Banzai on Bataan

Imperial Japanese Army soldiers, probably of the Nagano Detachment, cheer the capture of Orion, Bataan, sometime around April 9, 1942. Orion, on the shore of Bataan facing Manila Bay, formed the east anchor of the main line of resistance opposite Bagac on the western shore. After falling back from from Layac Line in early January 1942, the Abucay Line on January 22, and the Mauban Line after that, the United States Army Far East (USAFFE) established the Orion-Bagac Line in late January. Japanese thrusts in February 1942 occurred even before the defensive positions were completed. The offensive was contained and destroyed in battles known as the "pockets." Few Japanese escaped back to their lines. Imperial Japanese Army General Masaharu Homma, commander of the 14th Army, was forced to ask for reinforcements. A lull in the fighting resulted; during that time USAFFE food and medicine supplies dwindled and both the soldiers and the civilians began to starve. During the latter part of February and throughout the month of March Japanese reinforcements poured into the Philippines. Orion, in George Marshall Parker, Jr.'s (April 17, 1889–October 25, 1968) II Corps area, was defended by the 31st Infantry Regiment of the Philippine Army (PA) in Sector A from the beach to 2,500 yards (2300 meters) inland, and by the American Provisional Air Corps Regiment made up of ground personnel from the Army Air Forces in Sector B just southeast of Orion. Japanese forces launched an attack against the Bagac–Orion Line at 0900hrs on April 3 with a massive artillery barrage. Homma hoped the six-hour barrage would smash American defensive positions and artillery batteries.On April 4, 1942, Homma alerted Major General Kameichiro Nagano's Detachment of the 21st Division to prepare to assault Orion. The Japanese infantry and armor moved out on the heels of the artillery preparation, hitting the Filipino troops before they could recover from the effect of the shelling. First to cross the San Vicente River was the Nagano Detachment which, at 0730 Hours, struck the 32nd Infantry (PA) on the right of Sector C west of Orion, then turned east to strike the Provisional Air Corps Regiment in Sector B. Supported by tanks, Nagano's men advanced rapidly into the area held by the grounded airmen who, lacking antitank weapons to oppose the armored point of the attack, fell back without a fight. The 31st Infantry (PA) in Sector A withdrew in disorder after a heavy air and artillery attack, leaving the Japanese in control of the last remaining portion of II Corps' original main line of resistance. On April 7, General Jonathan M. Wainwright, on Corregidor and commander of the United States Forces in the Philippines (USFIP) ordered General Edward P. King Jr. (July 4, 1884 - August 31, 1958), in command on Bataan, to counterattack and regain the Orion-Bagac Line. General King regretfully had to disobey the order as his men were not only starved and out of medical supplies and ammunition but he no longer had any room to maneuver. King's soldiers were demoralized; counterattacks failed and without antitank weapons, Allied units withdrew south. General Douglas MacArthur, exercising overall command from Australia, urged I and II Corps to counterattack, and Wainwright transmitted those orders to King. It was too late. At 0300 Hours Colonel Everett C. Williams (May 9, 1891 - June 20, 1972) of the 45th Infantry (PA) and Major Marshall H. Hurt, Jr. (June 26, 1908 - April 3, 1945) volunteered to go forward under a white flag to request an interview for General King with the Japanese commander. This photograph was from a newsreel still that was probably taken after the surrender. Later, this image appeared in Hito Hakengun ("Philippine Expeditionary Force") a publication celebrating the Japanese victory.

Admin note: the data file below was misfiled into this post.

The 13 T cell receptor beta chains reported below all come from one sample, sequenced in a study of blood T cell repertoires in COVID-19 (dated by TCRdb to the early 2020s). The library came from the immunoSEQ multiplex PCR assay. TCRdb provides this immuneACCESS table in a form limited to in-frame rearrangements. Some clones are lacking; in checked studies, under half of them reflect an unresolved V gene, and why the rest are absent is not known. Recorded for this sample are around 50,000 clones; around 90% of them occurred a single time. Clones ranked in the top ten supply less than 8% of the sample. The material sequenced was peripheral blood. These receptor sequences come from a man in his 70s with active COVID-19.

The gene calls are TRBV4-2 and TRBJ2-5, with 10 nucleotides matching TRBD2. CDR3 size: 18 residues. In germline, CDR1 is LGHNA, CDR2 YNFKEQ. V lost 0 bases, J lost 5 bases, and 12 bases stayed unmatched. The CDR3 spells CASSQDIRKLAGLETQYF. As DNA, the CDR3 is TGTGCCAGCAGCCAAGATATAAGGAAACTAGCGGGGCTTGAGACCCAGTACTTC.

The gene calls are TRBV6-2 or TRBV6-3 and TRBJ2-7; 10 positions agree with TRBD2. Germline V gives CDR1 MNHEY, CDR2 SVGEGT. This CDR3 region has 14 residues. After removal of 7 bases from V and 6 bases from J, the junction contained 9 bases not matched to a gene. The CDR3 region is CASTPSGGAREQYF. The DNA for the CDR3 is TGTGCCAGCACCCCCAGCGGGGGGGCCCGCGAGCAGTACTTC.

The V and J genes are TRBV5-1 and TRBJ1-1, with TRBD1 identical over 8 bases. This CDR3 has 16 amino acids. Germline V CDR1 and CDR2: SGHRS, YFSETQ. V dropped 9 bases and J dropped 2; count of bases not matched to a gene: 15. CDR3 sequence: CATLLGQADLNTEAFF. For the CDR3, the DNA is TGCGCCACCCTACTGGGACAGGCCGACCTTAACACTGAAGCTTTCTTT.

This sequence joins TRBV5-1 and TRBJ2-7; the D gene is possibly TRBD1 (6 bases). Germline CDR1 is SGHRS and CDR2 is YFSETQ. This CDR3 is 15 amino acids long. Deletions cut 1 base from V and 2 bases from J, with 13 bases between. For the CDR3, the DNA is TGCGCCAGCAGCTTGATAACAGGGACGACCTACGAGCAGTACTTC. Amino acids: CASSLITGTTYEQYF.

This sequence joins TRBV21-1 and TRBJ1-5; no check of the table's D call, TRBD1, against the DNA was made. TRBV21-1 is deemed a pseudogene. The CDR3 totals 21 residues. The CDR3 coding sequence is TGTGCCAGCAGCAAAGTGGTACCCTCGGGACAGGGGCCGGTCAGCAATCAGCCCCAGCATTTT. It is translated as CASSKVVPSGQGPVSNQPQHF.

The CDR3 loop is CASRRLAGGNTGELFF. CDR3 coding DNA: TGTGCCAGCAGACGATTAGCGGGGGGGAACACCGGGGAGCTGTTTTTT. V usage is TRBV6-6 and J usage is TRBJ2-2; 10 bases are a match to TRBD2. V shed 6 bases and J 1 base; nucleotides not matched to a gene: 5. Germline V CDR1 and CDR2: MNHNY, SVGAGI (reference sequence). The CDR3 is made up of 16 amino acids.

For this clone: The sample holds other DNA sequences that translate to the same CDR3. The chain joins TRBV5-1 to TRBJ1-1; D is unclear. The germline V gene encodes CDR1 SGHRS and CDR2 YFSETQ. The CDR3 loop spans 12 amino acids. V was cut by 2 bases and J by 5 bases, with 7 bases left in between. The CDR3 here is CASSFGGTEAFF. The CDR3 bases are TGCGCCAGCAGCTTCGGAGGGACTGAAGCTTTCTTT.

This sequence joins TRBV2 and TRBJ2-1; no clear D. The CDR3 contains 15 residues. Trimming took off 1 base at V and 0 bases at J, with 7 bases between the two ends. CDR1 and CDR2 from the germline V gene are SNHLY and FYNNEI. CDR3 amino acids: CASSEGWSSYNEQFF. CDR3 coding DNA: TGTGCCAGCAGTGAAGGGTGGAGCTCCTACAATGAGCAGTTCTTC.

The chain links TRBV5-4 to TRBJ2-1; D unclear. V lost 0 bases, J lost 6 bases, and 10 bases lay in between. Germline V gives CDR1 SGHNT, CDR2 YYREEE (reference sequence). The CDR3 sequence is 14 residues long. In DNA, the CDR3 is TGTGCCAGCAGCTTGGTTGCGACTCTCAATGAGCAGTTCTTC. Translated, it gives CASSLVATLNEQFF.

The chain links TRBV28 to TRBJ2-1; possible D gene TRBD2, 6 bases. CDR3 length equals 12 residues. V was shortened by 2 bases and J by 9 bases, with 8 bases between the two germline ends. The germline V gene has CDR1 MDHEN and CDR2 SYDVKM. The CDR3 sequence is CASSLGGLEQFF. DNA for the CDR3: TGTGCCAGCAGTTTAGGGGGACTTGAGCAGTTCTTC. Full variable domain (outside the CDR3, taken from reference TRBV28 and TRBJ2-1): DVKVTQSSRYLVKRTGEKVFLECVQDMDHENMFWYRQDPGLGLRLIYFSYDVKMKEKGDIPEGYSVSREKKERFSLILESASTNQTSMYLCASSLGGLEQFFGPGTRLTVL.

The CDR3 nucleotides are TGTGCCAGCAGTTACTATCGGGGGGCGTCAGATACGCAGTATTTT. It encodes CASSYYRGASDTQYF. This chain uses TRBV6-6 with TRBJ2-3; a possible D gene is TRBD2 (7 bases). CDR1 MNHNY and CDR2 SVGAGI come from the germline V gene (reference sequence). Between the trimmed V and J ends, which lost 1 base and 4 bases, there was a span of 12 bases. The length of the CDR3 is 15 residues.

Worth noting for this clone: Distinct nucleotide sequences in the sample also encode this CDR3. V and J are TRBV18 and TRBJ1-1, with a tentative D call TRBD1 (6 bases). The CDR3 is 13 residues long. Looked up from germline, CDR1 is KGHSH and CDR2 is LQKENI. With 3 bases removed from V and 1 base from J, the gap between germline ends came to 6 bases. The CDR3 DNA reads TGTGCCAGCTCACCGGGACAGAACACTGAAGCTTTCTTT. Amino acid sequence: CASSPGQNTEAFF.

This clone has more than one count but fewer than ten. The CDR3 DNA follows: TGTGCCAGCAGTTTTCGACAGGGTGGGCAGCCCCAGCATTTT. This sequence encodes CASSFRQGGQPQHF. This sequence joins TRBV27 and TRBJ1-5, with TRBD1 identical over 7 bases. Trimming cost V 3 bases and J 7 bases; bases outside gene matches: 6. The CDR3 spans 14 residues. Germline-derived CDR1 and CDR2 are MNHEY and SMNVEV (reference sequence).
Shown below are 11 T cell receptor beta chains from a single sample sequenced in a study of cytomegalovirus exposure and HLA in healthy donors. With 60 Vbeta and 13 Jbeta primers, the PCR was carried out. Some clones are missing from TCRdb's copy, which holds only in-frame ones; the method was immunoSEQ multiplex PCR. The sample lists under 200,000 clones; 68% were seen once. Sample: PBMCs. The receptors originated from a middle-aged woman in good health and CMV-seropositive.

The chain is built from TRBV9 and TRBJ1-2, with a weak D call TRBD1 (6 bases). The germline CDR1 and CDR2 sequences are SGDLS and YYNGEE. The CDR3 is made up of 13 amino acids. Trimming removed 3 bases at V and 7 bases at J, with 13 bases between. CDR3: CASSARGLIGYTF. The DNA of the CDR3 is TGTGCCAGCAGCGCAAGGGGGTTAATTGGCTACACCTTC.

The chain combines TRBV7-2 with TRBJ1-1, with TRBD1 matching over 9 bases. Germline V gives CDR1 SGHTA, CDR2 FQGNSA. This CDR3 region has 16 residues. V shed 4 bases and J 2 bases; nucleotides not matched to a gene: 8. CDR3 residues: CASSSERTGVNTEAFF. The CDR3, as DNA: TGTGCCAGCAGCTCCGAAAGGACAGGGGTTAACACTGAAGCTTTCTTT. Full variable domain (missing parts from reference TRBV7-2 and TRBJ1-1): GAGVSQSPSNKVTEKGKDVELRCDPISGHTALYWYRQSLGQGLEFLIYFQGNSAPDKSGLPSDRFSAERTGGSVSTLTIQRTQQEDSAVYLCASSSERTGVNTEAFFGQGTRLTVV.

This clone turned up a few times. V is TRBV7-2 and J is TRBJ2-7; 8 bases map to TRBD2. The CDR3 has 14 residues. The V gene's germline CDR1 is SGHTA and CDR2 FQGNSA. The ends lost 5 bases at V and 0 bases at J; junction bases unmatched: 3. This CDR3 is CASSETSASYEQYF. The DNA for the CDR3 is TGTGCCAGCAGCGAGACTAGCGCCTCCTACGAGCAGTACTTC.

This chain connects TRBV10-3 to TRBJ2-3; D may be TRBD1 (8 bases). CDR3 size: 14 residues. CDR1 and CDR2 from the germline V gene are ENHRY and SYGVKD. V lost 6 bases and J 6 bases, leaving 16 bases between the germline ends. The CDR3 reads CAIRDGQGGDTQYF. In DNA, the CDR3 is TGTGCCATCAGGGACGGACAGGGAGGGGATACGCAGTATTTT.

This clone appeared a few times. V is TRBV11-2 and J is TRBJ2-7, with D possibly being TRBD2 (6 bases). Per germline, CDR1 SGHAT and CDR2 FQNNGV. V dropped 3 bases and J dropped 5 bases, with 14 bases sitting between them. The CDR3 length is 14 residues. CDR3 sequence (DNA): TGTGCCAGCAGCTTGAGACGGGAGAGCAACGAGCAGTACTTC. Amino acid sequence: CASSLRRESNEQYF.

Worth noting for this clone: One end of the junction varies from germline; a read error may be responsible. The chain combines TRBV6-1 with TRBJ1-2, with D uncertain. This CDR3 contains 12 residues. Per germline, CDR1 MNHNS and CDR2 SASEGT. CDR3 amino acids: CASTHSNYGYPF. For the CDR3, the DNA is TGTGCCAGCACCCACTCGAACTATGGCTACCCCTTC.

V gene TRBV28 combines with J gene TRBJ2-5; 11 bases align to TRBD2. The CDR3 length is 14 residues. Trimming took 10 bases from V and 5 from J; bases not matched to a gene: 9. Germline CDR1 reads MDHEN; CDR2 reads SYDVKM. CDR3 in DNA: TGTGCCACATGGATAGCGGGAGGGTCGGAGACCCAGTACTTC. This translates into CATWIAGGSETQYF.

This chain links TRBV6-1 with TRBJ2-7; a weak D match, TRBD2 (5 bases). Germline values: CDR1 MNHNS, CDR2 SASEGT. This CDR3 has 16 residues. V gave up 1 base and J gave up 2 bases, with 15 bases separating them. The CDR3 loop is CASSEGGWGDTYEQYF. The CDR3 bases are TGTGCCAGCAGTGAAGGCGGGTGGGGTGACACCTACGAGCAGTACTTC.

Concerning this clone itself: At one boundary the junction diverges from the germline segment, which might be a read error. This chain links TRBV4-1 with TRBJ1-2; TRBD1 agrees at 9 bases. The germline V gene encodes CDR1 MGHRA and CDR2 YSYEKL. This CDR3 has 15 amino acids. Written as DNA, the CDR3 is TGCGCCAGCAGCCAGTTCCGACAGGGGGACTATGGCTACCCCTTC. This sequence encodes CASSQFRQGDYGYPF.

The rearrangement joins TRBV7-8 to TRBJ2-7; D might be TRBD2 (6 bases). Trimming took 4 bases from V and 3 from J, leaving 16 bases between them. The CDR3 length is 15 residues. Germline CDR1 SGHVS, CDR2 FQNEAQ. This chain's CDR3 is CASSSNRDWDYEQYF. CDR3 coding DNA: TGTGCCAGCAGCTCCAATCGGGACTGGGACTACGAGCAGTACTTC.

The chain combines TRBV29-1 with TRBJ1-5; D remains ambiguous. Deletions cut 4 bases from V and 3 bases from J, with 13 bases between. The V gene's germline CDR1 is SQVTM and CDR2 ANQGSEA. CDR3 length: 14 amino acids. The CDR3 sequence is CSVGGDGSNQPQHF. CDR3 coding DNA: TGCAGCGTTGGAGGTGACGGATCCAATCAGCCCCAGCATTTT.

Caption Written By: 
Jason McDonald
National Archives
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